# Friction

## Key Stage 2

### Meaning

Friction is a force that slows things down when two surfaces are touching each other.

Singular Noun: Friction
Plural Noun: Friction

Friction can only happen when two surfaces are touching so it is called a "Contact Force".
Friction depends on the texture of a surface.
The rougher a surface is, the more friction an object will experience when it is moving.
The smoother a surface is, the less friction an object will experience.
A surface could be described as high friction or low friction.
Sometimes a low friction surface is called "slippery".

### Experiments

Friction and Shoes

Good shoes are designed to have a high friction surface on the sole. Take off one of your shoes and look at the bottom of your shoe with a magnifying glass.

You might try to answer the following questions:

• Who has the slipperiest shoes and how do slippery shoes look different from shoes that are not slippery?
• When shoes get older, how does the bottom of the shoes look different and do shoes get more slippery or less slippery as they get old?

Friction of different surfaces

1. Take a flat piece of wood and attach spring to one end.
2. Pull the piece of wood by the spring along the carpet and measure how long the spring is as you drag it.
3. Repeat this by dragging it along a table and the tarmac outside.
4. Write down which surface made the spring go longest. That is the surface with most friction.

## Key Stage 3

### Meaning

Friction is a force that acts to slow an object down when two solid surfaces are in contact.

Friction is a force so it is measured in Newtons.
Friction is a contact force because it only exists when two surfaces are touching.
Friction occurs because two rough surfaces have bumps that fit together resisting them from sliding against each other.
 The two diagram shows two rough surfaces and two smooth surfaces. The friction between the rough surfaces is greater because there are more bumps in the way to prevent the surfaces sliding against each other.

### Examples

 Friction acts at the point where the bowling ball touches the ground. The force of friction acts to decelerate the bowling ball as it moves. Friction acts at the point that the tyres touch the ground. The force of friction can act to decelerate the car but can also be use to accelerate the car. If there was no friction the wheels would spin but the car would not accelerate.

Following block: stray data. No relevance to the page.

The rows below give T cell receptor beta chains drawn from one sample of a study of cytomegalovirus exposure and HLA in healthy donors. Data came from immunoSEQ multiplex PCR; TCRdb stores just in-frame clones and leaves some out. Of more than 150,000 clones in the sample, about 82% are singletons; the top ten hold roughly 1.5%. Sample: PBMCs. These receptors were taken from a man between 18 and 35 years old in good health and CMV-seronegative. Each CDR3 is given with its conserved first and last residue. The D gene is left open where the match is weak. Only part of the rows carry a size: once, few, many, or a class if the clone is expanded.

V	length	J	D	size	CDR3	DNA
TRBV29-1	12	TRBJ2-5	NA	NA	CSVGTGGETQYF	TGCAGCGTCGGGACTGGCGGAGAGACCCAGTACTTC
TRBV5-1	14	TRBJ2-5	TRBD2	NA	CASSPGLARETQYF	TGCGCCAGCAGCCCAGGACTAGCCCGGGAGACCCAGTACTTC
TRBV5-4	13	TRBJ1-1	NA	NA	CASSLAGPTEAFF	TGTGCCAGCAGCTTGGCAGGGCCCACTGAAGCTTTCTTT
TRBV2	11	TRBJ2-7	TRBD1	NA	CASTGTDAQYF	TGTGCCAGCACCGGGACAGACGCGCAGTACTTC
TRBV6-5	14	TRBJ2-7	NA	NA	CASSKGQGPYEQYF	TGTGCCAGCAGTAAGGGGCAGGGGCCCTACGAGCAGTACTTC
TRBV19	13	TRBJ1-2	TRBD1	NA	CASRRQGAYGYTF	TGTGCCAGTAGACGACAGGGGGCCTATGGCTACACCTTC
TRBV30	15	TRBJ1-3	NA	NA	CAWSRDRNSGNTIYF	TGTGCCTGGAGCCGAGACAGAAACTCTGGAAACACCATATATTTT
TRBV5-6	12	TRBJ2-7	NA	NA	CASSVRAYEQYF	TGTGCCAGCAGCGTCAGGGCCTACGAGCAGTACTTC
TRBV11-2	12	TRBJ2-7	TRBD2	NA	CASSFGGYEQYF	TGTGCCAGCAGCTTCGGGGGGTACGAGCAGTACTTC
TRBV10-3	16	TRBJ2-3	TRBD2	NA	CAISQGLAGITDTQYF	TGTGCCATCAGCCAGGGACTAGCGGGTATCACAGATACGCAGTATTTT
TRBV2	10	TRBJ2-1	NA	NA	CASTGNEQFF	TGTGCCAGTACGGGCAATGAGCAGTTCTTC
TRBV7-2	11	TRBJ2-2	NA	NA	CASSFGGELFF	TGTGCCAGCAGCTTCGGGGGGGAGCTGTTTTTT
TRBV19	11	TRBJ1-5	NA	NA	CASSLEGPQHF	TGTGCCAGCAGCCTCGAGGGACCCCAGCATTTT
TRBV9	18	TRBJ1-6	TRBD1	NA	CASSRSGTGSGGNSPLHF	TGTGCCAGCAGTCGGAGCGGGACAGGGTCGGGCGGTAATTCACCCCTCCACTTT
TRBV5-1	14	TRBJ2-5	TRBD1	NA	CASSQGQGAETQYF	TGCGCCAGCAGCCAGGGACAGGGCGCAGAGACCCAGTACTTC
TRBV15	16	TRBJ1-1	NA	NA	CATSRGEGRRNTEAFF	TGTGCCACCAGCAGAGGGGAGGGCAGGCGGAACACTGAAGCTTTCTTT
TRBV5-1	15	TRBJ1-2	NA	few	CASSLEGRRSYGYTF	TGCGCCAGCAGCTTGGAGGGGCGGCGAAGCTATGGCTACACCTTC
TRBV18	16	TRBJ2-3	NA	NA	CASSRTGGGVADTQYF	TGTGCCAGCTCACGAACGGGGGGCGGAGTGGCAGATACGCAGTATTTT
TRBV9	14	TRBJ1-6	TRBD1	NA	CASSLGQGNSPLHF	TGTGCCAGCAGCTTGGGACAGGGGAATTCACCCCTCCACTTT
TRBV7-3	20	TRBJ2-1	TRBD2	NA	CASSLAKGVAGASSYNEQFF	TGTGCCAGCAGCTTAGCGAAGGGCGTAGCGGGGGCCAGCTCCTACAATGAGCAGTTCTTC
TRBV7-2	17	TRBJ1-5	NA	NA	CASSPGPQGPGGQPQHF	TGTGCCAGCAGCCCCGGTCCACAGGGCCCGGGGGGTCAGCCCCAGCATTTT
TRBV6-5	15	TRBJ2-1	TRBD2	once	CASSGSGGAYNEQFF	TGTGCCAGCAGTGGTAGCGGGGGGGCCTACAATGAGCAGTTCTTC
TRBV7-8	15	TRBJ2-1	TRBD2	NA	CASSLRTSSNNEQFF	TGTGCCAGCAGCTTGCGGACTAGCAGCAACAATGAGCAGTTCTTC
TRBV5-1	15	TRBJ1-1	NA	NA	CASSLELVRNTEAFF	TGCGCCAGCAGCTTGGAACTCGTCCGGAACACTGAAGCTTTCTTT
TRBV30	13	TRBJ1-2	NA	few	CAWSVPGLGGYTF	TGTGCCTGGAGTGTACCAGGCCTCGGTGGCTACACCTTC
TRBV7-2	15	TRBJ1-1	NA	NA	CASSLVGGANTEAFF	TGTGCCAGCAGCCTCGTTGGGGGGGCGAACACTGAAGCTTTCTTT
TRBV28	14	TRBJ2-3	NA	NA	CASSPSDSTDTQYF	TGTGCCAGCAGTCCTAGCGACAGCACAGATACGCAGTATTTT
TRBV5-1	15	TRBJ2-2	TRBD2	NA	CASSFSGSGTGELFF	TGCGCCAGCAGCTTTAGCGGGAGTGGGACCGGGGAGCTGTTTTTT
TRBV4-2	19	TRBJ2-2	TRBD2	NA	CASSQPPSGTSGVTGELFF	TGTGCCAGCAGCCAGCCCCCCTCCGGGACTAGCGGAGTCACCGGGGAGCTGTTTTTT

## Key Stage 3

### Meaning

Friction is a force that acts prevent two surfaces from sliding over one another.

Friction is a force so it is measured in Newtons.
Friction is a contact force because it only exists when two surfaces are touching.
Friction occurs because two rough surfaces have bumps that fit together resisting them from sliding against each other.
 The two diagram shows two rough surfaces and two smooth surfaces. The friction between the rough surfaces is greater because there are more bumps in the way to prevent the surfaces sliding against each other.
Friction can act to decelerate an object sliding along a surface. However, it also allows objects with a driving force to accelerate by preventing a wheel from sliding against the surface.
The friction between two surfaces can be reduced with a lubricant which keeps the rough parts of two surfaces separated.
 The two diagram shows how rough surfaces can be separated by a lubricant reducing the friction between them.

### Energy Transfer

When two surfaces slide over one another work is done by friction to transfer energy from the kinetic energy store to the thermal energy store of the system.

### Examples

 Friction acts at the point where the bowling ball touches the ground. The force of friction acts to decelerate the bowling ball as it moves. Friction acts at the point that the tyres touch the ground. The force of friction can act to decelerate the car but can also be use to accelerate the car. If there was no friction the wheels would spin but the car would not accelerate.

### References

#### AQA

Friction, page 19, GCSE Physics, Hodder, AQA
Friction, pages 16, 53, 63, 67, GCSE Physics; The Revision Guide, CGP, AQA
Friction, pages 209, GCSE Combined Science Trilogy 2, Hodder, AQA
Friction, pages 26-7, 156, 148, 167, GCSE Physics; Student Book, Collins, AQA
Friction, pages 9, 14-15, 50, 117-118, 146-147, 149, GCSE Physics; Third Edition, Oxford University Press, AQA

#### Edexcel

Friction, page 132, GCSE Physics, Pearson Edexcel
Friction, page 374, GCSE Combined Science, Pearson Edexcel

#### OCR

Friction, 63, 66-67, Gateway GCSE Physics, Oxford, OCR
Friction, pages 163, 205, Gateway GCSE Combined Science; The Revision Guide, CGP, OCR
Friction, pages 26, 29, 85, Gateway GCSE Physics; The Revision Guide, CGP, OCR